St. Mary's Law Journal


Phil Hardberger


Beginning in the late 1980s, the Texas Supreme Court saw a slew of conservative judges elected to the bench. With this new Court, previous expansions of the law were stopped. Jury verdicts became highly suspect and were frequently overturned for a variety of reasons. Damages too did not go unnoticed. Juries’ assessments were wiped out by increasingly harsher standards. The ripple effect of the Court’s conservative philosophy on the judicial process was substantial. Jury verdicts, few as they may be, are not subject to harsh scrutiny by conscientious appellate judges sworn to follow the Texas Supreme Court’s precedent. And the larger the verdict, the greater the chance of reversal. Apologists frequently point out the excesses of the conservative court are no worse than the 1980s court, whose opinions were slanted the other way. While it’s true that no judge is completely objective, it is this imperfection that should require every judge to be as objective as possible. For almost a decade, the Phillips/Hecht Court has ignored, trivialized, or written around jury verdicts. In every area of the law, the Phillips/Hecht Court has overturned or limited potential recovery by injured individuals. In all areas of the law, concepts of duty, causation, no-evidence, and qualifications of experts have been greatly altered. Because stare decisis is so important and virtually a commandment to both an intermediary appellate and trial court, these concepts may stay as the Court has crafted them. Each decision in these various areas of the law chips away at an injured party’s ability to present a case to a jury. Although lip service is given to the importance of the jury, the decisions of the Court demonstrate the jury verdict does not mean much. This erosion of the jury’s significance undercuts a major tenant of democracy.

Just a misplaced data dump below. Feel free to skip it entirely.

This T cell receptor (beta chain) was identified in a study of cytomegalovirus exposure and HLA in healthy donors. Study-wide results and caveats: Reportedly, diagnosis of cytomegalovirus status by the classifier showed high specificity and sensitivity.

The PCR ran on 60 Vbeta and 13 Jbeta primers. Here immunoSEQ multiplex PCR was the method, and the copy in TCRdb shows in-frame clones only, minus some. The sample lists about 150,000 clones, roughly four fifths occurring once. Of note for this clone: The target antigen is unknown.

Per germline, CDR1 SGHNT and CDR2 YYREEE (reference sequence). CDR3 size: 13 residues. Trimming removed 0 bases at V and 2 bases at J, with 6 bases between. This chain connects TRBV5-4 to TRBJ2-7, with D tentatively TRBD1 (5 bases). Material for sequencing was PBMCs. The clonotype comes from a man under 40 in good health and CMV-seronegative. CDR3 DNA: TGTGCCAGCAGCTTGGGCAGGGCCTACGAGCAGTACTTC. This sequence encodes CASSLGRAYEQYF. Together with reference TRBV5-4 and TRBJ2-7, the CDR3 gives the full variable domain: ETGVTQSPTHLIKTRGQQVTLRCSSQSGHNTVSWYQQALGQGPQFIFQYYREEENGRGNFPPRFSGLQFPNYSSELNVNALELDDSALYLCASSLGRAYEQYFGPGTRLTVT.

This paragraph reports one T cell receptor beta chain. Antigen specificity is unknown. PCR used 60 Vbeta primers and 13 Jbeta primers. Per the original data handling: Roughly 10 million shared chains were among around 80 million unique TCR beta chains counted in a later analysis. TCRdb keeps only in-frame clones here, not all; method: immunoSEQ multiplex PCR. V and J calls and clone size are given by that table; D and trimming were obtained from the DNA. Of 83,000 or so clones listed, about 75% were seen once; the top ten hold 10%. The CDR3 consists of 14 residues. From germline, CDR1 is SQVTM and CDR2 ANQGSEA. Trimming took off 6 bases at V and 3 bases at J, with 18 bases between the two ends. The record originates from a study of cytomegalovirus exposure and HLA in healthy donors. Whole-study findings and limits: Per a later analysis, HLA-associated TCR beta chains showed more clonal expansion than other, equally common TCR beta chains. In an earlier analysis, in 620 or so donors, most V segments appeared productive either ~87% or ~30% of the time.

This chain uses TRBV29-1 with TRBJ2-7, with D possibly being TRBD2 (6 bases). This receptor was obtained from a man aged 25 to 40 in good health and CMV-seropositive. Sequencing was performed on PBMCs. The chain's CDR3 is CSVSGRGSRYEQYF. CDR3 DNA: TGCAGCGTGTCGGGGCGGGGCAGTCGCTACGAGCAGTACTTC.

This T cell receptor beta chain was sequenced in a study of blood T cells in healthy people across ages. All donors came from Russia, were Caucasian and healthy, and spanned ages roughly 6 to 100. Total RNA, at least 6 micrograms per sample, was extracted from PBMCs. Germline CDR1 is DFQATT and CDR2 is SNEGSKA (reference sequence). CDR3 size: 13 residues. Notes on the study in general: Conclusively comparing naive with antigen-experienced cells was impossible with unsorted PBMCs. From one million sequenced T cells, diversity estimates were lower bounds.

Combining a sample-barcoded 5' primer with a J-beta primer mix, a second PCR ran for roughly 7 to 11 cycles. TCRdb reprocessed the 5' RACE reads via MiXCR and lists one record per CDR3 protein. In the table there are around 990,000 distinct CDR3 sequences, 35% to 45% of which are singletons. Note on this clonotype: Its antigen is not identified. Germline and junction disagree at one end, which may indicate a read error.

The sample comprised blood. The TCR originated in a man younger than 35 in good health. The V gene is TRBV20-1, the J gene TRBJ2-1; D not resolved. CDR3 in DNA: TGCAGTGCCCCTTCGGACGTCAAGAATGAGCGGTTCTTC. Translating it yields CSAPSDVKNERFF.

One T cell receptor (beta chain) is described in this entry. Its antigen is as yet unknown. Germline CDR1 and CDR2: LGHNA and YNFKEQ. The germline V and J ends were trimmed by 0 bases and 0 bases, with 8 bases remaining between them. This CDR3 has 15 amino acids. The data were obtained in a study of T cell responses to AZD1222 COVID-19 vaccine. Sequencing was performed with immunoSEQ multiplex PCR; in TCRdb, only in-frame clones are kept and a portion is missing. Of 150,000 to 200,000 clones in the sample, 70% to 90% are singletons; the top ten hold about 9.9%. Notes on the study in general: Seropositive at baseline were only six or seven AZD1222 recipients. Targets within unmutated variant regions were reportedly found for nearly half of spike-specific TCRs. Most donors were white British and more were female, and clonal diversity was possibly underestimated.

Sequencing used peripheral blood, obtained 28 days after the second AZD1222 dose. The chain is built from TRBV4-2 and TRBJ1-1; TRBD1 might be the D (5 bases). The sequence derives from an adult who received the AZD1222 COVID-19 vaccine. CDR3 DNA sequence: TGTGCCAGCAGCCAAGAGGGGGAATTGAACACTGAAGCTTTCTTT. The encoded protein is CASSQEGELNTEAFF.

St. Mary's University School of Law